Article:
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September 10, 2020

Depth of Field

Their work helps clients win awards, garner attention, and bids on future projects — architectural photographers


By Mortarr Staff Creators


Sharpest Shooters on Mortarr

We asked some of our favorites showcasing on Mortarr to share more about their approach to their photography work, what they consider to be the most important element of a photo, and what inspires them to continue honing their craft.

How would you describe your approach?

Pretty straight forward and a bit obsessive. I like to know what kind of photos are needed and what type of lighting is best for them. I like to find any photographs that have been made in the past of the project and work with them if they’re relevant.


What do you consider to be the most important element in photo?

These days you need a quick read of a photo. The story has to be clear and easy to follow for the viewer.


Who or what inspires your work?

I look at everything. Photographers, painters, dancers, tourists, movies, etc. Everything sinks in and builds up the toolbox. And I look at architectural drawings often to understand how architects see space.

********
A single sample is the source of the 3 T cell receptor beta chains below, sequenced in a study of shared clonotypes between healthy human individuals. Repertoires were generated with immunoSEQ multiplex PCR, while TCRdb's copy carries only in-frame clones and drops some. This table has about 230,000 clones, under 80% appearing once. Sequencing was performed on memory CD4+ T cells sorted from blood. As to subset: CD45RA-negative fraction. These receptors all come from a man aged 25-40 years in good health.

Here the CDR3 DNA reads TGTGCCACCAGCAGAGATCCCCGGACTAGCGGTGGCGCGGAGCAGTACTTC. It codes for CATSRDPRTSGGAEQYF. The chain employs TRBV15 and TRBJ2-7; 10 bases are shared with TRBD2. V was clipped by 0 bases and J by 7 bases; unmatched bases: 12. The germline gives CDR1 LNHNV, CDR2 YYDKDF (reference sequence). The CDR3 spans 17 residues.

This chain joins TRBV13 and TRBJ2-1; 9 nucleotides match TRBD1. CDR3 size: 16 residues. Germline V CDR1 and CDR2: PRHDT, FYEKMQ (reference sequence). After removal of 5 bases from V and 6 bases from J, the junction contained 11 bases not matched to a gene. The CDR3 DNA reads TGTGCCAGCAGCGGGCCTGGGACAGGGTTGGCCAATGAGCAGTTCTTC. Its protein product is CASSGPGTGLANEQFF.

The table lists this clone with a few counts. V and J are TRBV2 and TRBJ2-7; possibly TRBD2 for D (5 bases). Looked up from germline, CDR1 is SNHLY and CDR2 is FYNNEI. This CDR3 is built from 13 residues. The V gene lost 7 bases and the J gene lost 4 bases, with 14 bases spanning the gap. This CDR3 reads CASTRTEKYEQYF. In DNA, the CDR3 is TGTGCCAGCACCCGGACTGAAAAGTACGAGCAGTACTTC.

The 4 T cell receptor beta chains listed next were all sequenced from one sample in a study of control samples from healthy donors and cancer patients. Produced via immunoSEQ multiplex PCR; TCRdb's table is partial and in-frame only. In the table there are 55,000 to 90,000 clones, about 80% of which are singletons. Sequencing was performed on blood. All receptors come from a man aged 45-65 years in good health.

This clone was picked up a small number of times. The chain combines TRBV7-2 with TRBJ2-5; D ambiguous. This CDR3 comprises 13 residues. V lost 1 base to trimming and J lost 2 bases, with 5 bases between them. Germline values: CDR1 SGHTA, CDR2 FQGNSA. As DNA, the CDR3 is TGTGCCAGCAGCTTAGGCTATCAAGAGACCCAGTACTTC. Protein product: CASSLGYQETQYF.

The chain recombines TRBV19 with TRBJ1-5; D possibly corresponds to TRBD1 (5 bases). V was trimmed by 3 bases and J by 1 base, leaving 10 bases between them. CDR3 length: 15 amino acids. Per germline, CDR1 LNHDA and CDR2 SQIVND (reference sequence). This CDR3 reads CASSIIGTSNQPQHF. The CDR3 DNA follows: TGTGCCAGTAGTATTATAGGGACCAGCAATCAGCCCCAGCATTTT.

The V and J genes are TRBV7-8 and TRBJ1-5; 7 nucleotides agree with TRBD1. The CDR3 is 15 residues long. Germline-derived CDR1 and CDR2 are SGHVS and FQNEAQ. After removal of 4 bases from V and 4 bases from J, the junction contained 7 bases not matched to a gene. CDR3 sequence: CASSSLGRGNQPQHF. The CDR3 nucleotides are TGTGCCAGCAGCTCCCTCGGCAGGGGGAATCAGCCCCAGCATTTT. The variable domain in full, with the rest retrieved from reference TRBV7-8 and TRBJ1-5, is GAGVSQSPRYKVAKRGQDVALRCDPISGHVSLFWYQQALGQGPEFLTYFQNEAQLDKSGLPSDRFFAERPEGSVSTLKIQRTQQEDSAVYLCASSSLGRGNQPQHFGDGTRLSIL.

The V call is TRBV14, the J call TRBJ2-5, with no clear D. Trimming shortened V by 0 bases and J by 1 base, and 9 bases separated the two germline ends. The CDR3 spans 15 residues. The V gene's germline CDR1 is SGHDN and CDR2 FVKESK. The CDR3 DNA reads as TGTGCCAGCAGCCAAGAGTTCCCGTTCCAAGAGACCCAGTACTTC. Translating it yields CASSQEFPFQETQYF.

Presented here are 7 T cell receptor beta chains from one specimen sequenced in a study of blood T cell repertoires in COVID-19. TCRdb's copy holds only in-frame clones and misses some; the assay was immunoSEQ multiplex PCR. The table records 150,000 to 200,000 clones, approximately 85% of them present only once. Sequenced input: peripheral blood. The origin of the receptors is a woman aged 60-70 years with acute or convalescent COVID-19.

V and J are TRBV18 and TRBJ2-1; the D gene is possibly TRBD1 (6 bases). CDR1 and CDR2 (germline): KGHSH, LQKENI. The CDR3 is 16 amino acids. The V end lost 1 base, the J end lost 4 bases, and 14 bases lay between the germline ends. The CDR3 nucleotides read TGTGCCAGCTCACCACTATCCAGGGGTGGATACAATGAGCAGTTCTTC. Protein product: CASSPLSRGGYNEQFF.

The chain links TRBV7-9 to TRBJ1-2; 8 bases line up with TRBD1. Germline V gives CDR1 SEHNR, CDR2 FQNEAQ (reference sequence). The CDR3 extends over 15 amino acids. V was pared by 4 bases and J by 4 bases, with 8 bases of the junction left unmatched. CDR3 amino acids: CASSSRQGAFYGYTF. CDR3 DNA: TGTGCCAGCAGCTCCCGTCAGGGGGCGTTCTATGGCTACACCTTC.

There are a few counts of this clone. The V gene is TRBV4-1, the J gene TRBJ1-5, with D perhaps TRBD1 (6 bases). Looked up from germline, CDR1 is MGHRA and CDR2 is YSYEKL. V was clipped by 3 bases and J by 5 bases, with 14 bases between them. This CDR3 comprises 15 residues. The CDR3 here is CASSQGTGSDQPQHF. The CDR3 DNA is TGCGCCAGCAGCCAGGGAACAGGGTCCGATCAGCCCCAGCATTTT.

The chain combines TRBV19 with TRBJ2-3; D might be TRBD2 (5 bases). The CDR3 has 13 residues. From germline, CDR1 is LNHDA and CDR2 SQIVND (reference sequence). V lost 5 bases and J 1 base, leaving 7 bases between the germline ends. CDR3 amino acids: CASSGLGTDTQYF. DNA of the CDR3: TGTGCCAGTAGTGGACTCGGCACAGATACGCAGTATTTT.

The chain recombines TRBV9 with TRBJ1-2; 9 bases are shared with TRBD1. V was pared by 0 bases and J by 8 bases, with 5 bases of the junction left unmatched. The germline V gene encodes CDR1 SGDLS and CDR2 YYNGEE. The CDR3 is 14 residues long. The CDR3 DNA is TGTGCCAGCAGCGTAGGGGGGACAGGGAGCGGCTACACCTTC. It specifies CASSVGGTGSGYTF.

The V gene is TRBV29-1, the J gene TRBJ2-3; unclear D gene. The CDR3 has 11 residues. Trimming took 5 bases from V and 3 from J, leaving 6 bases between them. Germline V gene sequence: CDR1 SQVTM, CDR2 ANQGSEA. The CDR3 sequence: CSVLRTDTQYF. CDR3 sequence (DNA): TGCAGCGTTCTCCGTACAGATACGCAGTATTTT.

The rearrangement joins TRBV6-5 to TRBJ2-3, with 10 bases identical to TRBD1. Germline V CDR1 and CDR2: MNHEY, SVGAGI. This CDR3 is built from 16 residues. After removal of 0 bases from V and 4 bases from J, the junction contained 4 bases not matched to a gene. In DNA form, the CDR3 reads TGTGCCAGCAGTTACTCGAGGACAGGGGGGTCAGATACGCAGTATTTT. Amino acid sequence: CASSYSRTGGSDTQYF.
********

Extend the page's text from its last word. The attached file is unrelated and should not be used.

What is your favorite project shot to date? What makes it your favorite?

It feels like my favorite project is always the one I’m working on. I recently shot the Musekgon Community College Health & Wellness Center, in western Michigan. No one from the firm was able to be on location with me so I asked for a plan with some angles they thought were important. It was a great experience in learning why you hire a photographer. I spent two days figuring out how to tell the story. I also was happy to not be tying up anyone’s time away from the office.

PROJECT: Nando's Peri-Peri. View More >

SECTOR: Bars + Restaurants

PHOTOGRAPHER: Emilia Czader — Chicago, Illinois

Tell us a little about yourself and your studio?

I am a Chicago-based architectural photographer with an M.Arch degree and over five years of

architectural practice experience. I collaborate with professionals in the architecture and design community to create artistic and marketable photography.


How would you describe your approach?

I would call my approach very collaborative, very transparent, and multidisciplinary.

Whenever possible, I begin by reviewing a floor plan and design drawings to gain an

understanding of the main architectural and design features, followed by a scout visit and test

shots. I use the test shots to engage in further discussion with the client prior to the actual

photoshoot. In my experience, the initial planning and secondary discussion that is part of my process guarantees that the final photography meets and even exceeds the expectations of the client.


What do you consider to be the most important element in photography?

Lighting is the most important element in photography. It makes all the difference in capturing

the mood that the architec